Al-Ali v. Salt Lake Community, No. 07-4056 (10th Cir. 2008)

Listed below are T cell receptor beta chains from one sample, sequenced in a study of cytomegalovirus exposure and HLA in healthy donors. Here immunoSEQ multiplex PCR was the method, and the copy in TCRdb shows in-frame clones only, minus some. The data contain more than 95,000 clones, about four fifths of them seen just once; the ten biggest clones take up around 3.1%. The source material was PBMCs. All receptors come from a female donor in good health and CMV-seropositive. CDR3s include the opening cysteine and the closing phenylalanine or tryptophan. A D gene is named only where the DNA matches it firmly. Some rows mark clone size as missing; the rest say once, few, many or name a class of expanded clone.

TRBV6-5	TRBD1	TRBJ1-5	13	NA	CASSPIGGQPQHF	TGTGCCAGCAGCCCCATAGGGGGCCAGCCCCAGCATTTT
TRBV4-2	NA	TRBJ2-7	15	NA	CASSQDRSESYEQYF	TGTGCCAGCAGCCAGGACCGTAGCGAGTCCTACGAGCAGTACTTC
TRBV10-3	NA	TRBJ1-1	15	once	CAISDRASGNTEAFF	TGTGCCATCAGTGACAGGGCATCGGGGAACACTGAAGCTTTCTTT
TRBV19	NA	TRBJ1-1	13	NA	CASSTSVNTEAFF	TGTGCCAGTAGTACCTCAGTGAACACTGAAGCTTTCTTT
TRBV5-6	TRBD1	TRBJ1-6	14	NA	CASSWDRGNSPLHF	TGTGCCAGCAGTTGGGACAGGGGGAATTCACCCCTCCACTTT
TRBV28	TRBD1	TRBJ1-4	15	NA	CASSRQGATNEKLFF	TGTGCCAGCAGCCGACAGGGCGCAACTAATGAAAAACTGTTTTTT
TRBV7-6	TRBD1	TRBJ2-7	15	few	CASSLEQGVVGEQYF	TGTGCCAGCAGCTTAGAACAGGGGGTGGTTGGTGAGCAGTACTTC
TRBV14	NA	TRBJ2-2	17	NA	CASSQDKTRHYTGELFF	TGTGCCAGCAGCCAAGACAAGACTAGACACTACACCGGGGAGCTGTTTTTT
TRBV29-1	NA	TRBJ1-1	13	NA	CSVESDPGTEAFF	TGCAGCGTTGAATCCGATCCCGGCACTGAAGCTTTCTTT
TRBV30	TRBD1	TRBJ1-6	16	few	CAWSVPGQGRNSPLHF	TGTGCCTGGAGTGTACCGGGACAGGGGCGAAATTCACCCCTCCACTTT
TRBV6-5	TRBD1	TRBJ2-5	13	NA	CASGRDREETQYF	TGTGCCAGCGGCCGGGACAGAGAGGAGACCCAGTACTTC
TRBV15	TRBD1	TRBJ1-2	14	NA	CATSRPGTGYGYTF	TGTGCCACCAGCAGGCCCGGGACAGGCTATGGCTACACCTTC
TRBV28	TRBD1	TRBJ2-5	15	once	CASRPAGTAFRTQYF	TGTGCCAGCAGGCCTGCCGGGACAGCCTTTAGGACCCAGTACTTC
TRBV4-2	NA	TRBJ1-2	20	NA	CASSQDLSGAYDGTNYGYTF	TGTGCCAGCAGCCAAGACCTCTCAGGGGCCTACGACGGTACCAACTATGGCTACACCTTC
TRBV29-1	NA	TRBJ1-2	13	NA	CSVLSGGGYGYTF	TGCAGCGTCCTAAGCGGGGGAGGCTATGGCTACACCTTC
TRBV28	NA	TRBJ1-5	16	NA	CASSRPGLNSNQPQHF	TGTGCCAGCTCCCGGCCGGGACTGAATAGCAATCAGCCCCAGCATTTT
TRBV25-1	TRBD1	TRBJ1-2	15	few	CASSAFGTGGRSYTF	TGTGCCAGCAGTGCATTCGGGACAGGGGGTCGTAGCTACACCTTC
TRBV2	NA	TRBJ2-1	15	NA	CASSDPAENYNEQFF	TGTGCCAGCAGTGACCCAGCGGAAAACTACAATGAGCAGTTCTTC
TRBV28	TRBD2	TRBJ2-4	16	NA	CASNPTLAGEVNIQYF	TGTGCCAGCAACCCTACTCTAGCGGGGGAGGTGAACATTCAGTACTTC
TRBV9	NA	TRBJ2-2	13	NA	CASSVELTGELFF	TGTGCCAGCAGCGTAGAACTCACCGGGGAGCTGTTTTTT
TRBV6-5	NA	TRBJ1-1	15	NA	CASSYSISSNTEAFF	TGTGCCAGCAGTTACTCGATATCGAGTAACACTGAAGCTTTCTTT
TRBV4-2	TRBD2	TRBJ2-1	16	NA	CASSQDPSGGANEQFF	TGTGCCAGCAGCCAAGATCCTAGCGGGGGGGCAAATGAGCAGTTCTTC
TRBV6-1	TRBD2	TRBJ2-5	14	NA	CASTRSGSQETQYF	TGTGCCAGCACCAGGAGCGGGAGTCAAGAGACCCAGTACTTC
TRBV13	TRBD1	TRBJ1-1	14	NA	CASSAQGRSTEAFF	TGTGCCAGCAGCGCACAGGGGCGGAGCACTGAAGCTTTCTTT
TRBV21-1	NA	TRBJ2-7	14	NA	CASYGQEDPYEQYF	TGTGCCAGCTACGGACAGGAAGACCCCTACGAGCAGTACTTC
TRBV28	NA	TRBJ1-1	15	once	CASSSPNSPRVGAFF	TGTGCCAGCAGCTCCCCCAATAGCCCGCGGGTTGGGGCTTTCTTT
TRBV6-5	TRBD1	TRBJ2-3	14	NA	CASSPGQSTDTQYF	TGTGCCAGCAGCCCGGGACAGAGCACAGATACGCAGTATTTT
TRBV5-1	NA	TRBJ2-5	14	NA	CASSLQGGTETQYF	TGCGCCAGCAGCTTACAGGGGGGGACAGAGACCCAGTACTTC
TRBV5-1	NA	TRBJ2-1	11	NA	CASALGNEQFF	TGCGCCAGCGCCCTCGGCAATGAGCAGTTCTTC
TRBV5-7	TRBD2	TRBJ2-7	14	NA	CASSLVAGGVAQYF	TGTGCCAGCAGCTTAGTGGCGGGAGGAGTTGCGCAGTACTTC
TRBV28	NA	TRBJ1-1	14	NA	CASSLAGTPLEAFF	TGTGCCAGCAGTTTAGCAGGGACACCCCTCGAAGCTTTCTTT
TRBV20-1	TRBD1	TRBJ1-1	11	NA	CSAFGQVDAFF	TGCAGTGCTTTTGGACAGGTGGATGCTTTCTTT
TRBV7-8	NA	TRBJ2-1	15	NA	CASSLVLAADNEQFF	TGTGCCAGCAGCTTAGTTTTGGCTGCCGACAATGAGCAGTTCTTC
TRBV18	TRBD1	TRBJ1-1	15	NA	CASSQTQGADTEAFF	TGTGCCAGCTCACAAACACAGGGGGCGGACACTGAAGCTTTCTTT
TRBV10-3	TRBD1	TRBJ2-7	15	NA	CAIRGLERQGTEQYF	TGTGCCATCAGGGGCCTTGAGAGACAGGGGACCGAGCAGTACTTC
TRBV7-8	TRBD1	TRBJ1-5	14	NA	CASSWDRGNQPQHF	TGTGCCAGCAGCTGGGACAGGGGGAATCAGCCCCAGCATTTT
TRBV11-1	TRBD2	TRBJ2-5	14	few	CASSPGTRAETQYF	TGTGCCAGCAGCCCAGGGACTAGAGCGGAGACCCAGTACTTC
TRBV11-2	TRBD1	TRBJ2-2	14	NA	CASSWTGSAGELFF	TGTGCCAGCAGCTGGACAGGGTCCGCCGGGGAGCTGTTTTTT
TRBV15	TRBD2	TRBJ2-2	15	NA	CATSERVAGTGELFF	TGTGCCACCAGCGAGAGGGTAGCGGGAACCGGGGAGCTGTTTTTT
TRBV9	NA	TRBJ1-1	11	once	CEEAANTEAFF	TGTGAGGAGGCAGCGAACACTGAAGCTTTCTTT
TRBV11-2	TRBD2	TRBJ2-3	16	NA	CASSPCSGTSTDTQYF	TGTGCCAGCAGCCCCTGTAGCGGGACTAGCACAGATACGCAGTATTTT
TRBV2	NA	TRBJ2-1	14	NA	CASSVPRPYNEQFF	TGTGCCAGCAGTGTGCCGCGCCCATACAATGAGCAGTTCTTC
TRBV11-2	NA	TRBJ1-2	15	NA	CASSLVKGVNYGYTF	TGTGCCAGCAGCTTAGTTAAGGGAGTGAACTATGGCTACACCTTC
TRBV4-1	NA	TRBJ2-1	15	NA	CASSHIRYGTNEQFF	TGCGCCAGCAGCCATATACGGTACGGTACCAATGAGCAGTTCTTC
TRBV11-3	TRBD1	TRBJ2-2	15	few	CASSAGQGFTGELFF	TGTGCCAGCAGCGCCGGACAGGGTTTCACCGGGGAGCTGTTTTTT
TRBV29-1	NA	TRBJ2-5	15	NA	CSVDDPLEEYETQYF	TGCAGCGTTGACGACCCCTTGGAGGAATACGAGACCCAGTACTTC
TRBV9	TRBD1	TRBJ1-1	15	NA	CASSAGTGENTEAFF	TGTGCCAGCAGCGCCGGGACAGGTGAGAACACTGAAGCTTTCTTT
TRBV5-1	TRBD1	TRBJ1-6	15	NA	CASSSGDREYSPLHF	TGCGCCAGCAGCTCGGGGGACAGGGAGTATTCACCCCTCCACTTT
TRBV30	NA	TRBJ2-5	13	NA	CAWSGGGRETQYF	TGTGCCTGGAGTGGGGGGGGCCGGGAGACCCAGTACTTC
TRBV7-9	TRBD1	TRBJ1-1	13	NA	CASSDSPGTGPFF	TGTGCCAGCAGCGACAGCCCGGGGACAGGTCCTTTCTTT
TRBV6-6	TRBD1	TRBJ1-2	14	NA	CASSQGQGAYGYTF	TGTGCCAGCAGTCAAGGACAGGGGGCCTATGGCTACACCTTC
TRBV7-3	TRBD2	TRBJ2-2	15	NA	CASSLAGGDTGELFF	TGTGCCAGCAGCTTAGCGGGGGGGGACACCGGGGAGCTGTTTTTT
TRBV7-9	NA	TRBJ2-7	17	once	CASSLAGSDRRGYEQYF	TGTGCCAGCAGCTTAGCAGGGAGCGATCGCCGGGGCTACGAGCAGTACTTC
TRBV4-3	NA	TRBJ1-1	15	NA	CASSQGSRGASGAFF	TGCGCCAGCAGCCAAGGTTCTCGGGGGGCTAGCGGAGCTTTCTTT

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FILED United States Court of Appeals Tenth Circuit UNITED STATES COURT OF APPEALS March 18, 2008 FOR THE TENTH CIRCUIT Elisabeth A. Shumaker Clerk of Court JIHAD AL-ALI, Plaintiff-Appellant, v. SALT LAKE COMMUNITY COLLEGE, No. 07-4056 (D.C. No. 2:04-CV-547-DS) (D. Utah) Defendant-Appellee. ORDER AND JUDGMENT * Before TACHA, EBEL, and MURPHY, Circuit Judges. Jihad Al-Ali appeals pro se from the district court s grant of summary judgment in favor of Salt Lake Community College (SLCC) on his claims of discrimination based on race, color, and national origin, and retaliation in violation of Title VII of the Civil Rights Act of 1964, 42 U.S.C. §§ 2000e-2(a)(1) and 2000e-3(a). Exercising jurisdiction under 28 U.S.C. § 1291, we affirm. * After examining the briefs and appellate record, this panel has determined unanimously that oral argument would not materially assist the determination of this appeal. See Fed. R. App. P. 34(a)(2); 10th Cir. R. 34.1(G). The case is therefore ordered submitted without oral argument. This order and judgment is not binding precedent, except under the doctrines of law of the case, res judicata, and collateral estoppel. It may be cited, however, for its persuasive value consistent with Fed. R. App. P. 32.1 and 10th Cir. R. 32.1. Background Mr. Al-Ali worked as a part-time adjunct professor at SLCC, reporting to Dr. Merrill, a Division Chair. He taught classes at SLCC during eight terms beginning in the Spring term of 1999. He signed a new contract with SLCC for each term. In each of these contracts, in his initial application, and in a form he signed following his faculty orientation, Mr. Al-Ali acknowledged that he had no expectation of continued employment at SLCC beyond the current term governed by each agreement. See R., Vol. III, Doc. 120, Exs. 1, 3 & 4. Mr. Al-Ali last taught at SLCC during the Summer term in 2001. On June 20, 2001, only a few days into that term, he had an altercation with a student in one of his classes. The next day Dr. Merrill informed him that he was relieved of his teaching duties for the remainder of the term. When he asked for an explanation, Dr. Merrill told him that two students had lodged complaints against him. Mr. Al-Ali claims that he attempted to tell his side of the story, but Dr. Merrill refused to listen, stating, I hire and fire as I wish. Id., Vol. IV, Doc. 135, Ex. 18 at 27 (emphasis omitted). Dr. Merrill then allegedly told Mr. Al-Ali, [M]aybe you are burned out and it could be good if you take [a] break for the remain[der] of the summer, and you will have your schedule as usual in the coming fall. Id. (emphasis omitted). It is undisputed that SLCC did not pay Mr. Al-Ali for the remainder of that term and that he never again taught at SLCC. -2- Mr. Al-Ali asked Dr. Merrill to write him a letter of recommendation in connection with positions he was applying for outside of SLCC. Dr. Merrill provided him with a letter dated August 20, 2001, stating, I highly recommend [Mr. Al-Ali] to you for your faculty position. Id., Ex. 15. Mr. Al-Ali claims that he also tried to obtain further teaching positions at SLCC, but the record is not entirely clear in this regard. With respect to the Fall term in 2001, the record reflects that he asked Dr. Merrill on September 19, 2001, why he did not receive a teaching position for that term, and that Dr. Merrill responded it was because he did not make the assignments. 1 Mr. Al-Ali applied for state unemployment benefits two days later, hoping to provoke some official position [from SLCC] contrary to what [he] had been told in September. Id., Vol. III, Doc. 120, Ex. 10, ¶ 11. SLCC did not respond to his request for benefits. The state ultimately denied his application because he represented that he had voluntarily quit his job at SLCC in order to find a full-time job. Mr. Al-Ali received memos from SLCC addressed to Adjunct Faculty in September and October, 2001. These memos advised him how to apply in writing for teaching positions for the Spring term in 2002. The record does not contain a written application by Mr. Al-Ali for that term, but there is evidence that he 1 In his affidavit, Mr. Al-Ali lists the date of this conversation with Dr. Merrill as September 19, 2002, but based on the context it is clear it occurred in 2001. -3- verbally inquired about a teaching assignment in mid-January 2002, after the semester had begun. He also contacted Dr. Merrill in the middle of that month to complain that the people to whom Dr. Merrill had referred him had failed to return his phone calls. It is undisputed that Mr. Al-Ali last applied for a teaching position in November 2002 and that SLCC denied his application on November 17. Mr. Al-Ali states that, after his contact with Dr. Merrill in January 2002, [f]rom that point on, and for two semesters, I felt as though I got the run-around treatment by both Dr. Merrill . . . and others who would send me back and fo[]rth blaming each other. Id., ¶ 13. But it was not until March 2003 that he became frustrated and had it with the lies and decided to approach things differently. Id., ¶ 15. Two months later, he informed Dr. Merrill that he was going to submit a complaint to Dr. Merrill s supervisor about how he was being treated. A few days later, he received a letter from SLCC regarding an audit of campus keys. Mr. Al-Ali interpreted this letter as a request to return his keys, signifying for the first time [he] may be permanently discharged. Id., ¶ 18. In early June 2003, he raised his concerns with Dr. Richardson, Vice President of Academic Affairs at SLCC. On June 14, he met with both Dr. Richardson and Dr. Merrill, to find out why [he] no longer was getting teaching assignments. Dr. Merrill explained that it was because he had been fired! Id., ¶ 22. Mr. Al-Ali asserts that this is the first time he had ever been -4- told he was fired. In response, he made allegations of discrimination and Dr. Richardson referred him to SLCC s Office of Equal Employment Opportunity (EEO Office). Mr. Al-Ali met with the EEO director on June 17, 2003. A month later, unhappy with the progress of the investigation, he complained to Mr. Morgan, the president of SLCC. He met with Mr. Morgan and Dr. Richardson on August 11 and again reviewed his grievances. That same day, he submitted a written complaint to the EEO Office, alleging discrimination and harassment based upon his race, religion, and national origin, in connection with his termination and SLCC s refusals to hire him. He received a letter from SLCC, dated September 24, 2003, informing him that his complaint was untimely because it was not filed within thirty days from the last date of his alleged harm. Mr. Al-Ali then filed a charge with the Utah Anti-Discrimination and Labor Division and the Equal Employment Opportunity Commission (EEOC) on November 4, 2003, alleging discrimination based on race, religion, national origin, and retaliation. He described the discrimination as follows: I was hired as an adjunct faculty, which means I was a part time employee, paid hourly with no benefits. I taught to 2001, and then September 11th happened at the World Trade Towers. After that I was treated as if I didn t exist, and others refused to talk to me. I applied four times for a full time position, while I was teaching, only to be bypassed and have the positions given to others based on their race and religion. Because I am not white I have no rights and after 9-11-01 this event gave some people a free pass to overlook all my concerns. I was a victim of witness tampering, conspiracy, -5- obstruction of justice, and finally I was told I had been terminated on or about June 14, 2003. Id., Ex. 11. He also claimed retaliation for reporting the problems to Dr. Richardson. He received a right-to-sue letter dated March 16, 2004, and he filed this action on June 14, 2004. Both parties filed motions for summary judgment. Mr. Al-Ali argued that he was entitled to summary judgment on all of his claims because SLCC was negligent in handling his discrimination complaint. In its motion, SLCC contended that his claims were untimely under the applicable statute of limitations, or alternatively, that he failed to show any material facts in dispute. On February 23, 2007, the district court denied Mr. Al-Ali s motion and granted SLCC s motion as to all claims. It concluded that his claims of discrimination and disparate treatment related to his termination, SLCC s refusals to hire, and the alleged hostile work environment were untimely. Alternatively, the court held that SLCC was entitled to summary judgment because Mr. Al-Ali failed to produce any evidence that SLCC s reasons for terminating and refusing to hire him were pretextual. The court also concluded that he produced no evidence of actionable conduct amounting to a hostile work environment. Finally, it held that he offered no evidence of a causal connection between his report of -6- discrimination to Dr. Richardson and any subsequent retaliatory adverse employment action. Mr. Al-Ali filed a timely notice of appeal. 2 In his appeal briefs he appears to raise the following issues: (1) the district court erred in holding that his claims were untimely and in failing to grant his request to equitably toll the applicable statute of limitations; (2) the district court erred in granting summary judgment based upon an absence of material facts in dispute. 3 Statute of Limitations The district court held that Mr. Al-Ali s claims related to his termination, the refusals to hire, and the alleged hostile work environment were barred by the applicable statute of limitations. We review de novo a district court s grant of summary judgment in a Title VII case based upon the statute of limitations. See Boyer v. Cordant Technologies, Inc., 316 F.3d 1137, 1138 (10th Cir. 2003). An employee wishing to challenge an employment practice under Title VII must first file a charge of discrimination with the EEOC. 2 Mr. Al-Ali filed a notice appealing the district court s orders dated August 1, 2006, and February 23, 2007. The district court entered its summary judgment order on February 23, 2007. There is no order in the district court docket entered on August 1, 2006. 3 Although we construe Mr. Al-Ali s pro se appellate filings liberally, we admit some difficulty in apprehending his arguments on appeal. He addresses numerous issues not relevant to the district court s summary judgment ruling. He also attaches documents not included in the record below, which we do not consider on appeal. Nonetheless, we have tried to discern the kernel of the issues [he] wishes to present on appeal. de Silva v. Pitts, 481 F.3d 1279, 1283 n.4 (10th Cir. 2007). -7- Because Title VII seeks to avoid the pressing of stale claims, it requires aggrieved persons to file any such charge within certain specified periods after the allegedly unlawful conduct occurred. If the employee does not submit a timely EEOC charge, he or she may not proceed to court. Montes v. Vail Clinic, Inc., 497 F.3d 1160, 1163 (10th Cir. 2007) (citations and quotations omitted). Mr. Al-Ali was required to file his charge of discrimination within three hundred days after the alleged unlawful employment practice occurred. 42 U.S.C. § 2000e-5(e)(1). The filing is a prerequisite to a civil suit under Title VII and a claim is time-barred if it is not filed within these time limits. Davidson v. Am. Online, Inc. 337 F.3d 1179, 1183 (10th Cir. 2003). SLCC s termination of Mr. Al-Ali and its subsequent refusals to hire him were discrete acts of discrimination. See id. at 1184. Therefore, despite his allegation that these acts were all related, he was required to file a charge of discrimination within the appropriate limitations period as to each such discrete act of discrimination that occurred. Id. He was also required to file a charge within three hundred days of the occurrence of any act contributing to the alleged hostile work environment. See Boyer, 316 F.3d at 1140 ( In order for the charge to be timely, the employee need only file a charge within . . . 300 days of any act that is part of the hostile work environment. ) (quotation omitted). Mr. Al-Ali filed his discrimination charge on November 4, 2003. Therefore, his claims are limited to discriminatory acts that occurred within three hundred days before that date that is, on or after January 8, 2003. There is no -8- evidence in the record that he applied for and was denied a teaching position with SLCC at any time after November 17, 2002. Therefore, no refusal to hire occurred within the three-hundred-day limitations period. We agree with the district court that he failed to file a timely charge with respect to SLCC s refusals to hire him. Mr. Al-Ali s termination also did not occur within the three-hundred-day limitations period. On June 21, 2001, more than two years before he filed his discrimination charge, he was notified of his removal from his Summer term classes. He appears to make two contentions on appeal: first, that he was not terminated on that date, and second, that if he was, he was not aware of his termination until almost two years later. 4 As to the first issue, we conclude that the material facts are not in dispute. The record shows that he was employed by SLCC to teach on a term-by-term basis. The contract he signed for the Summer term in 2001 provided expressly that he had no expectation of continued ADJUNCT teaching or other employment at the COLLEGE beyond the term governed by this agreement. R., Vol. III, Doc. 120, Ex. 3. There is no dispute that he was informed on June 21, 2001, that he would not be teaching the 4 We address the latter contention infra, in the context of Mr. Al-Ali s equitable tolling argument. -9- remainder of that semester. Therefore, the district court did not err in concluding that Mr. Al-Ali was terminated from his employment at that time. 5 The district court also reasoned that his hostile work environment claim necessarily accrued no later than his termination date. We agree. Any alleged hostile work environment to which Mr. Al-Ali was subjected would have ended with the termination of his employment. Cf. Holmes v. Utah, Dep t of Workforce Servs., 483 F.3d 1057, 1063-64 (10th Cir. 2007) (affirming summary judgment on hostile work environment claim where, during the three-hundred-day filing period, employee no longer worked in office where earlier harassment allegedly occurred). Accordingly, we find no error in the district court s conclusion that Mr. Al-Ali s claims related to his termination, SLCC s refusals to hire, and the alleged hostile work environment were time-barred because of his failure to file a charge of discrimination within three hundred days of the allegedly discriminatory acts. Therefore, summary judgment on these claims was proper, unless the statute of limitations was subject to equitable tolling. 5 The district court concluded that Mr. Al-Ali s date of termination was June 20, 2001, which was his last day of teaching. But he was not notified of his termination until the following day. See Gray v. Phillips Petroleum Co., 858 F.2d 610, 613 (10th Cir. 1988) (holding period for filing discrimination charge begins on date employee is notified of adverse employment decision). The difference of one day does not affect our analysis of whether his charge of discrimination was timely. -10- Equitable Tolling Mr. Al-Ali contends that the district court erred in declining to equitably toll the three-hundred-day limitations period. This Circuit has generally recognized equitable tolling of Title VII periods of limitation only if circumstances rise to the level of active deception which might invoke the powers of equity to toll the limitations period. Montoya v. Chao, 296 F.3d 952, 957 (10th Cir. 2002) (quotation omitted). Equitable tolling may be appropriate where a plaintiff has been lulled into inaction by an employer s deliberate design . . . or actions that the employer should unmistakably have understood would cause the employee to delay filing his charge. Hulsey v. Kmart, Inc., 43 F.3d 555, 557 (10th Cir. 1994). But federal courts have typically extended equitable relief only sparingly, Montoya, 296 F.3d at 957 (quotation omitted), narrowly construing the exceptions, Harms v. IRS, 321 F.3d 1001, 1006 (10th Cir. 2003). We review a district court s decision whether to equitably toll a period of limitation for abuse of discretion. Montoya, 296 F.3d at 957. An abuse of discretion occurs when the district court bases its ruling on an erroneous conclusion of law or relies on clearly erroneous fact findings. Kiowa Indian Tribe of Okla. v. Hoover, 150 F.3d 1163, 1165 (10th Cir. 1998). Under the abuse of discretion standard[] a trial court s decision will not be disturbed unless the appellate court has a definite and firm conviction that the lower court made a -11- clear error of judgment or exceeded the bounds of permissible choice in the circumstances. Moothart v. Bell, 21 F.3d 1499, 1504 (10th Cir. 1994). Mr. Al-Ali contends that SLCC actively deceived him into believing he had not been terminated in June 2001. He argues that the district court should have tolled the time period for filing his charge of discrimination until the date he learned he had been fired. He claims that Dr. Merrill revealed that fact to him nearly two years later, in a meeting with Dr. Richardson on June 14, 2003. We have affirmed a district court s tolling of the three-hundred-day period to file a discrimination charge where an employer actively misled an employee with regard to whether he had been terminated. In Donovan v. Hahner, Foreman & Harness, Inc., 736 F.2d 1421, 1427 (10th Cir. 1984), the trial court found that the defendant employer deliberately concealed the fact that the plaintiff had been discharged, rather than laid off. The trial court also found that, based upon the employer s representations, the plaintiff had a reasonable, good faith belief he had only been laid off. Id. We concluded that the district court s findings were not clearly erroneous and therefore we found no abuse of discretion in its tolling of the limitations period. Id. at 1428. Here, Mr. Al-Ali contends that the following actions by SLCC deceived him into believing he had not been terminated and therefore lulled him into inaction: (1) Dr. Merrill told him on June 21, 2001, that he should take the summer off, but that he would have a teaching position again in the fall; -12- (2) SLCC never gave him written notification of his termination; (3) SLCC failed to respond to his unemployment application, in which he stated he had voluntarily quit; (4) SLCC continued to send him memos about subsequent teaching opportunities addressed to Adjunct Faculty; and (5) SLCC failed to ask him to return his campus keys until after he complained to Dr. Merrill s supervisor. The district court found that, according to his contract, Mr. Al-Ali s employment with SLCC only extended through the Summer term in 2001, that he was relieved of his teaching duties just a few days into that term, and that he was never offered a new contract. The court also noted that, despite Dr. Merrill s alleged promise of a new position for the Fall term in 2001, Mr. Al-Ali was on notice as of the beginning of that term that he had not been offered any position. The court concluded that [t]here was simply no basis for him to conclude that his employment had not come to an end, for whatever reason, or that somehow he remained employed with SLCC. R., Vol. IV, Doc. 139 at 11. Because Mr. Al-Ali has not shown that the district court s findings are clearly erroneous, we hold that the court did not abuse its discretion in denying his request to equitably toll the three-hundred-day period for filing his discrimination charge. Retaliation The district court granted summary judgment in favor of SLCC on Mr. Al-Ali s retaliation claim, holding that he failed to establish a causal -13- connection between any protected activity and a subsequent adverse employment action. Because he does not address that ruling in his opening briefs on appeal, we hold that he has waived consideration of that issue on appeal. See State Farm Fire & Cas. Co. v. Mhoon, 31 F.3d 979, 984 n.7 (10th Cir. 1994). The judgment of the district court is AFFIRMED. Mr. Al-Ali s request to proceed in forma pauperis in this appeal is granted. Entered for the Court Michael R. Murphy Circuit Judge -14-